The Practice of Health Care: Wisdom as a Model
Medicine, Health Care and Philosophy 2007 September; 10(3): 233-244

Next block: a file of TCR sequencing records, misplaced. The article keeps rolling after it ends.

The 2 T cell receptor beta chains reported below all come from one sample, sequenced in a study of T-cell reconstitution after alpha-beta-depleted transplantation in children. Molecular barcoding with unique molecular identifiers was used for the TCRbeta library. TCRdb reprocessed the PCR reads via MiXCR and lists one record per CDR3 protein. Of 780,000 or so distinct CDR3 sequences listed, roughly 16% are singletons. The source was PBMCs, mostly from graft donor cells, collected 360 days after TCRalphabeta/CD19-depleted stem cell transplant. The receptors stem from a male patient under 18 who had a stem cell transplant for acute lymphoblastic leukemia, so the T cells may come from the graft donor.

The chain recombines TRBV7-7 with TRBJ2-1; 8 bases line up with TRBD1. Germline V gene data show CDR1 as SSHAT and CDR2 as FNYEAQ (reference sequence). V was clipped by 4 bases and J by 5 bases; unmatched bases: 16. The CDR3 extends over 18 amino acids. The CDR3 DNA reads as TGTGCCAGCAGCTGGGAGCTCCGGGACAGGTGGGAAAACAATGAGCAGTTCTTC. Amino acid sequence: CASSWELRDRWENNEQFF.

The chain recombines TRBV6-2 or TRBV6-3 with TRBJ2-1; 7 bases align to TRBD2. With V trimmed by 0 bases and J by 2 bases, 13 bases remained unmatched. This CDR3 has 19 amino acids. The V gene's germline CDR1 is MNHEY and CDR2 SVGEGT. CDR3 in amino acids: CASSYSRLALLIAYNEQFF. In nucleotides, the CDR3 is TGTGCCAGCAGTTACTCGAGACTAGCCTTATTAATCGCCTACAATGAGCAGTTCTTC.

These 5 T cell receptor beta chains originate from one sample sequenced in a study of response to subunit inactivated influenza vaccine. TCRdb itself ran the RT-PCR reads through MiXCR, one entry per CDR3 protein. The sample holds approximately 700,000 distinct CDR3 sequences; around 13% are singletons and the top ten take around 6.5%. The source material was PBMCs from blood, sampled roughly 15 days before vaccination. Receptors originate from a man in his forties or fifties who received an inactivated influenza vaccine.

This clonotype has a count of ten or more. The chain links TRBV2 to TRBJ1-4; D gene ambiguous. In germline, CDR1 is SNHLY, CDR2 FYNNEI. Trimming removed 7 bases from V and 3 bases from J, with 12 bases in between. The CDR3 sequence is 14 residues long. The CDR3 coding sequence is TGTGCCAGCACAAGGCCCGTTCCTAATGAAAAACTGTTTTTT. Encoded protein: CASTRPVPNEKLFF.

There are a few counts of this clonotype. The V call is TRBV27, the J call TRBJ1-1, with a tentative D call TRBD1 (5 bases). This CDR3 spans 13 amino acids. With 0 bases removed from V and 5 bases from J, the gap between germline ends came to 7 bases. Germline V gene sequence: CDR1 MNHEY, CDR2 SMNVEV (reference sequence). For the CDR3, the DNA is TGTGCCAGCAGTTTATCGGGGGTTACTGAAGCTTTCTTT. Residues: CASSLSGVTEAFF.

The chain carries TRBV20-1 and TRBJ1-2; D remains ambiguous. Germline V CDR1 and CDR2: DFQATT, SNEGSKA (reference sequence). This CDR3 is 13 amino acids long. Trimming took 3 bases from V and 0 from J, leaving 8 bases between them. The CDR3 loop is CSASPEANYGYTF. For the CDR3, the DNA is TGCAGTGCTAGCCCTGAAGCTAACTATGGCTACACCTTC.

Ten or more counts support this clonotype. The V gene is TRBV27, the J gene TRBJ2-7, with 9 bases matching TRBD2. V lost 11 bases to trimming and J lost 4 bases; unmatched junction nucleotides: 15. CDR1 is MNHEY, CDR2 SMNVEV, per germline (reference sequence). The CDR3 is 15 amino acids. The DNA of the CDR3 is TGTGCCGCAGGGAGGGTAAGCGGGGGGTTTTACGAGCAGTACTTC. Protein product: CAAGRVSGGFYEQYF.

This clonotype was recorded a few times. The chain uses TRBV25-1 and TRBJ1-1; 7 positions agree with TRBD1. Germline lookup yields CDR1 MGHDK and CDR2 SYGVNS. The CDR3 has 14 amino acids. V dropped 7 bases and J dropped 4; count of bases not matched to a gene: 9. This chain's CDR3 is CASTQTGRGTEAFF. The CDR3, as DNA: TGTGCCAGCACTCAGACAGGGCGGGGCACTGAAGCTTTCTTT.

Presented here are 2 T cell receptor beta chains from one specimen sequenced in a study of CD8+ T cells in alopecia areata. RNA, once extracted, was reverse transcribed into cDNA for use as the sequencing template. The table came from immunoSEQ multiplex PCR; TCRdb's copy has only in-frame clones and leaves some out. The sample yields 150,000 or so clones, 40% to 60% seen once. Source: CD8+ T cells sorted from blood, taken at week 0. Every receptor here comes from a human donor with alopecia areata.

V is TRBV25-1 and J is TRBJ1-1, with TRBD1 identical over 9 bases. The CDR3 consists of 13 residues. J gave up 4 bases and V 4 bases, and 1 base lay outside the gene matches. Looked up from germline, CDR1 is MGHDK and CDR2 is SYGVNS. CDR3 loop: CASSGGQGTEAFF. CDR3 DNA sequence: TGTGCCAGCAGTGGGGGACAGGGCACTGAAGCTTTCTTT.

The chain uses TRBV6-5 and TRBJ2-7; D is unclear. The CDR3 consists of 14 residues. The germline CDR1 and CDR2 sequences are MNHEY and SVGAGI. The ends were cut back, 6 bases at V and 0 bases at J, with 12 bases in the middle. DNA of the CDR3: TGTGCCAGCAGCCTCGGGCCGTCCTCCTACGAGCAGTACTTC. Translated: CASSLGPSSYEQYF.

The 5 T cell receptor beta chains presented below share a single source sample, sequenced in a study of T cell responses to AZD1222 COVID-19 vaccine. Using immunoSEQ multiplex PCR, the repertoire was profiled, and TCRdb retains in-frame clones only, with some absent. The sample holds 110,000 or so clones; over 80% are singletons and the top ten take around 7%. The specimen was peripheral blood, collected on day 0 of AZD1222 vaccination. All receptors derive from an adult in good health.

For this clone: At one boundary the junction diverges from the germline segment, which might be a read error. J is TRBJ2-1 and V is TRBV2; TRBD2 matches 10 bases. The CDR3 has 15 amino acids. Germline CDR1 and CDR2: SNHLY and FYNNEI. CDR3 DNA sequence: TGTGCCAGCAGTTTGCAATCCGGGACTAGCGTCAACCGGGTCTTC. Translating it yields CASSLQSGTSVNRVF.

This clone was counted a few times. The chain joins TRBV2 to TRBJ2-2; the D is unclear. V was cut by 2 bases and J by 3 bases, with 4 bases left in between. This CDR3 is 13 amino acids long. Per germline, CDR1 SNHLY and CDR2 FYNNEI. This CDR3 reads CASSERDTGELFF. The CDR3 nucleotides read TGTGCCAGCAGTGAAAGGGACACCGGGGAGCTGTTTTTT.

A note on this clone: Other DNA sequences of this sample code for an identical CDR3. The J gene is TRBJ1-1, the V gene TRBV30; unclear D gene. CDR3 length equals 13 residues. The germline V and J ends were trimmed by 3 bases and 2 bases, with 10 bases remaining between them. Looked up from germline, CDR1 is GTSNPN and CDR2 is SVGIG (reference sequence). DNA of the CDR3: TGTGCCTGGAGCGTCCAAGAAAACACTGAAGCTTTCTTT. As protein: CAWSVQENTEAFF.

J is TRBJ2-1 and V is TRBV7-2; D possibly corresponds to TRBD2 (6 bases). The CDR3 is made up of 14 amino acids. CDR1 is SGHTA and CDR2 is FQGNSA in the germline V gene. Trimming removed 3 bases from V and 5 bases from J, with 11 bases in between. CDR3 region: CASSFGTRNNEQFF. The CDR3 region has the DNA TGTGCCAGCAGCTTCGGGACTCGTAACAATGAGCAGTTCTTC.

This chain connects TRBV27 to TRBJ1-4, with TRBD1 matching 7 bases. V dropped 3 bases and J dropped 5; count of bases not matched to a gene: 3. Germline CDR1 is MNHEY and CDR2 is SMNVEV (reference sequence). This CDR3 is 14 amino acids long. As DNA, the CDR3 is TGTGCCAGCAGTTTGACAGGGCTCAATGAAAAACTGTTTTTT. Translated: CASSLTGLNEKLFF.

Reasoning and judgement in health care entail complex responses to problems whose demands typically derive from several areas of specialism at once. We argue that current evidence- or value-based models of health care reasoning, despite their virtues, are insufficient to account for responses to such problems exhaustively. At the same time, we offer reasons for contending that health professionals in fact engage in forms of reasoning of a kind described for millennia under the concept of wisdom. Wisdom traditions refer to forms of deliberation which combine knowledge, reflection and life experience with social, emotional and ethical capacities. Wisdom is key in dealing with problems which are vital to human affairs but lack prescribed solutions. Uncertainty and fluidity must be tolerated in seeking to resolve them. We illustrate the application of wisdom using cases in psychiatry, where non-technical aspects of problems are often prominent and require more systematic analysis than conventional approaches offer, but we argue that our thesis applies throughout the health care field. We argue for the relevance of a threefold model of reasoning to modern health care situations in which multifaceted teamwork and complex settings demand wise judgement. A model based on practical wisdom highlights a triadic process with features activating capacities of the self (professional), other (patient and/or carers and/or colleagues) and aspects of the problem itself. Such a framework could be used to develop current approaches to health care based on case review and experiential learning.
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